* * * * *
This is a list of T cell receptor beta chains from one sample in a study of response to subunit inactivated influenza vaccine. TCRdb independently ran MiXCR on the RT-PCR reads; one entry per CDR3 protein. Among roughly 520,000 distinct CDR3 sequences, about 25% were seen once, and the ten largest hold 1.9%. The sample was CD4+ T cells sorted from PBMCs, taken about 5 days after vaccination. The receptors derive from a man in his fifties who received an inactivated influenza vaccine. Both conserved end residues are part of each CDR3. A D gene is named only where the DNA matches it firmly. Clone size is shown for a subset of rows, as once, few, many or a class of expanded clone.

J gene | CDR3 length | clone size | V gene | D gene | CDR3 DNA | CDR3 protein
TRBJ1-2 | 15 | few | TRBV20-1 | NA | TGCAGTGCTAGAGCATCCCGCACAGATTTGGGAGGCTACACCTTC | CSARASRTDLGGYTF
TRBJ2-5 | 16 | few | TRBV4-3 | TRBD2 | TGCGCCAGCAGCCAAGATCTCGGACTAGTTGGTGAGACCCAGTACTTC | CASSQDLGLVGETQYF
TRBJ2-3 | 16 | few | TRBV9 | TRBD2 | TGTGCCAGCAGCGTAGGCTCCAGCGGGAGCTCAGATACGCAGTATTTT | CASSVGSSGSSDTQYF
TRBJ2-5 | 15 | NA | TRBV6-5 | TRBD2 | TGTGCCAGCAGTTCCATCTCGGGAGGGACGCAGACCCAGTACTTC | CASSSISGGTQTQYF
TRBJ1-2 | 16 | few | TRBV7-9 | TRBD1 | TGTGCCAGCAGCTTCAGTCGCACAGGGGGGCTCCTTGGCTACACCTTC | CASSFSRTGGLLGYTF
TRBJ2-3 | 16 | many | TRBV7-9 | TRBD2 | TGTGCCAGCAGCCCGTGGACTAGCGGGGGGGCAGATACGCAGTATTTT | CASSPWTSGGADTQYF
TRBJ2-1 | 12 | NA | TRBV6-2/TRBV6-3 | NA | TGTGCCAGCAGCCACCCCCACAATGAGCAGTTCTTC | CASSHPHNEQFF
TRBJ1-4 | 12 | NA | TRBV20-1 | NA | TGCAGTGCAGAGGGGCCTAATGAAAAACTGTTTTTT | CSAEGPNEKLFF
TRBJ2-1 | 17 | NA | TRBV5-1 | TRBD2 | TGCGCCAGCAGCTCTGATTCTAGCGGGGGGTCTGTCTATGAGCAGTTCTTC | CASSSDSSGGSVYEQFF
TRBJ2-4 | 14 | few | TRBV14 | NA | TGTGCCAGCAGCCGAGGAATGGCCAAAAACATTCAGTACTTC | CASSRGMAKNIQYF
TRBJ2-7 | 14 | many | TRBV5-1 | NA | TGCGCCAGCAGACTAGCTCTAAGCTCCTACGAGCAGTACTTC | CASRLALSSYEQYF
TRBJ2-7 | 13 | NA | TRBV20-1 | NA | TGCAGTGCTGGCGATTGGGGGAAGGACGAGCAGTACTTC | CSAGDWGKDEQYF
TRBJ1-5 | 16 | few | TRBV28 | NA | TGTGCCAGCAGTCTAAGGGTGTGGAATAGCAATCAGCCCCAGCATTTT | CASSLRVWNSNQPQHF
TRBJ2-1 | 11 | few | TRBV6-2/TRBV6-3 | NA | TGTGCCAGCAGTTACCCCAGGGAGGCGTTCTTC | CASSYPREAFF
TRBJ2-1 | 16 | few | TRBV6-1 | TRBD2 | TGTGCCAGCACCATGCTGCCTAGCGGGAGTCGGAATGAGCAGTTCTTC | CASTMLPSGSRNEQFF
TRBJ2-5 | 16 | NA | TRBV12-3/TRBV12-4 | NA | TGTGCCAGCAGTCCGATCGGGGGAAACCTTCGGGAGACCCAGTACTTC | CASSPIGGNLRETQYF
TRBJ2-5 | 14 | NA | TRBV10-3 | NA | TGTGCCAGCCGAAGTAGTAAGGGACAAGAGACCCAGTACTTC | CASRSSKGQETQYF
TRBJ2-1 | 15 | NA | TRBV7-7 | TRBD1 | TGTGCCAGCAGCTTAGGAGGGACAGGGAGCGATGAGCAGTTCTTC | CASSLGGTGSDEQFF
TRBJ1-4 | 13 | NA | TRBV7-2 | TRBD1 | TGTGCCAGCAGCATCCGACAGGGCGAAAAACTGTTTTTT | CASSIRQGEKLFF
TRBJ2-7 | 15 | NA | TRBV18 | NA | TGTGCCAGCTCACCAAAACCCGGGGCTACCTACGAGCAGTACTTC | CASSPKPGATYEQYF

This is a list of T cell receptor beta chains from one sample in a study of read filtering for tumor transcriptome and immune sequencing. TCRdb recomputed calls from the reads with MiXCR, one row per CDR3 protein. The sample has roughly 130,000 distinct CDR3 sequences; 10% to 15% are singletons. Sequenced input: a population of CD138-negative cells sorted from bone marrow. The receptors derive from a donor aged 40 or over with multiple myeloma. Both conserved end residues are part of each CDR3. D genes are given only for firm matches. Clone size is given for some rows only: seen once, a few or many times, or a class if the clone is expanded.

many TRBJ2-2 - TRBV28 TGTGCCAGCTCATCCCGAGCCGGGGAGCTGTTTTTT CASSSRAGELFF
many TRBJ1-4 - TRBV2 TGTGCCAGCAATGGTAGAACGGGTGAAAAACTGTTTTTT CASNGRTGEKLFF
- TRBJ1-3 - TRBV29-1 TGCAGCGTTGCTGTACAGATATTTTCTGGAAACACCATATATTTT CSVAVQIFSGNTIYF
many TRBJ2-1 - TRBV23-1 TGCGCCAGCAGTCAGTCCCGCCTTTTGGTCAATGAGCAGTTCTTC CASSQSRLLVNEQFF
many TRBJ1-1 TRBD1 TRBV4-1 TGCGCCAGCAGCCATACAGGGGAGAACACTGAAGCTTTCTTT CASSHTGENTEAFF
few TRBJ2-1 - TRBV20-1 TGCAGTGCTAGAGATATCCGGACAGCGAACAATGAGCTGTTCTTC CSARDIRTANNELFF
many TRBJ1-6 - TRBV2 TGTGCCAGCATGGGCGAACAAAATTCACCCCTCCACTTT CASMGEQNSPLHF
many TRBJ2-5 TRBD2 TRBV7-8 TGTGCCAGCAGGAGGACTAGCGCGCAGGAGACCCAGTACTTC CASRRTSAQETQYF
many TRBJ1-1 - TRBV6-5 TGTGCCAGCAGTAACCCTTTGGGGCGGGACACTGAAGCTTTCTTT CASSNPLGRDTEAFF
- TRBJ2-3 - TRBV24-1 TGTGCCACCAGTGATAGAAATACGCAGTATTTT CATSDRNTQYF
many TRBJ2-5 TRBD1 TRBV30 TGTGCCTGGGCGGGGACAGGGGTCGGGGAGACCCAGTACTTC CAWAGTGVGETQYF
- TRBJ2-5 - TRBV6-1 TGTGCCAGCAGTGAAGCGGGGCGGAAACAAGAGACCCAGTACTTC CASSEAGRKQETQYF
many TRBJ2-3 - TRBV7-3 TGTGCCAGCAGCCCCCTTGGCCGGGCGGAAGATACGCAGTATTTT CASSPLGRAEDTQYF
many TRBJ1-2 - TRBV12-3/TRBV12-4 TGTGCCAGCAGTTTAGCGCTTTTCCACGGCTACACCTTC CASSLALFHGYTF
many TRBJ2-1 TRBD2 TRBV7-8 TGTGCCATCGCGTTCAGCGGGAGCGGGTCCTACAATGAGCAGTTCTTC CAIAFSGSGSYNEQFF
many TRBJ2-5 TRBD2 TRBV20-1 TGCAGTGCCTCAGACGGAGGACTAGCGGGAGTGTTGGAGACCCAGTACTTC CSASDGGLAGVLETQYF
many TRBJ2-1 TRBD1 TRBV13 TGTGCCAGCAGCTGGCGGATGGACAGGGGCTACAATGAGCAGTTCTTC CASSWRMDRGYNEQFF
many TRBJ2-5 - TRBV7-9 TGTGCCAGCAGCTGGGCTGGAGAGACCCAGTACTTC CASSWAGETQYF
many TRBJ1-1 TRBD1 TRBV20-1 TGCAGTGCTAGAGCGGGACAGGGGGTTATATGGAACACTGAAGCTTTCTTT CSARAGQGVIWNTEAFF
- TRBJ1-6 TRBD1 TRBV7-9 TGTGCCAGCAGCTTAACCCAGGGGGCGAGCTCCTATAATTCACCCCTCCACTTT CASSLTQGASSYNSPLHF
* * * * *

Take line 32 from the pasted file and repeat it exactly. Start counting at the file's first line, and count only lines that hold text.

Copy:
many TRBJ1-1 - TRBV6-5 TGTGCCAGCAGTAACCCTTTGGGGCGGGACACTGAAGCTTTCTTT CASSNPLGRDTEAFF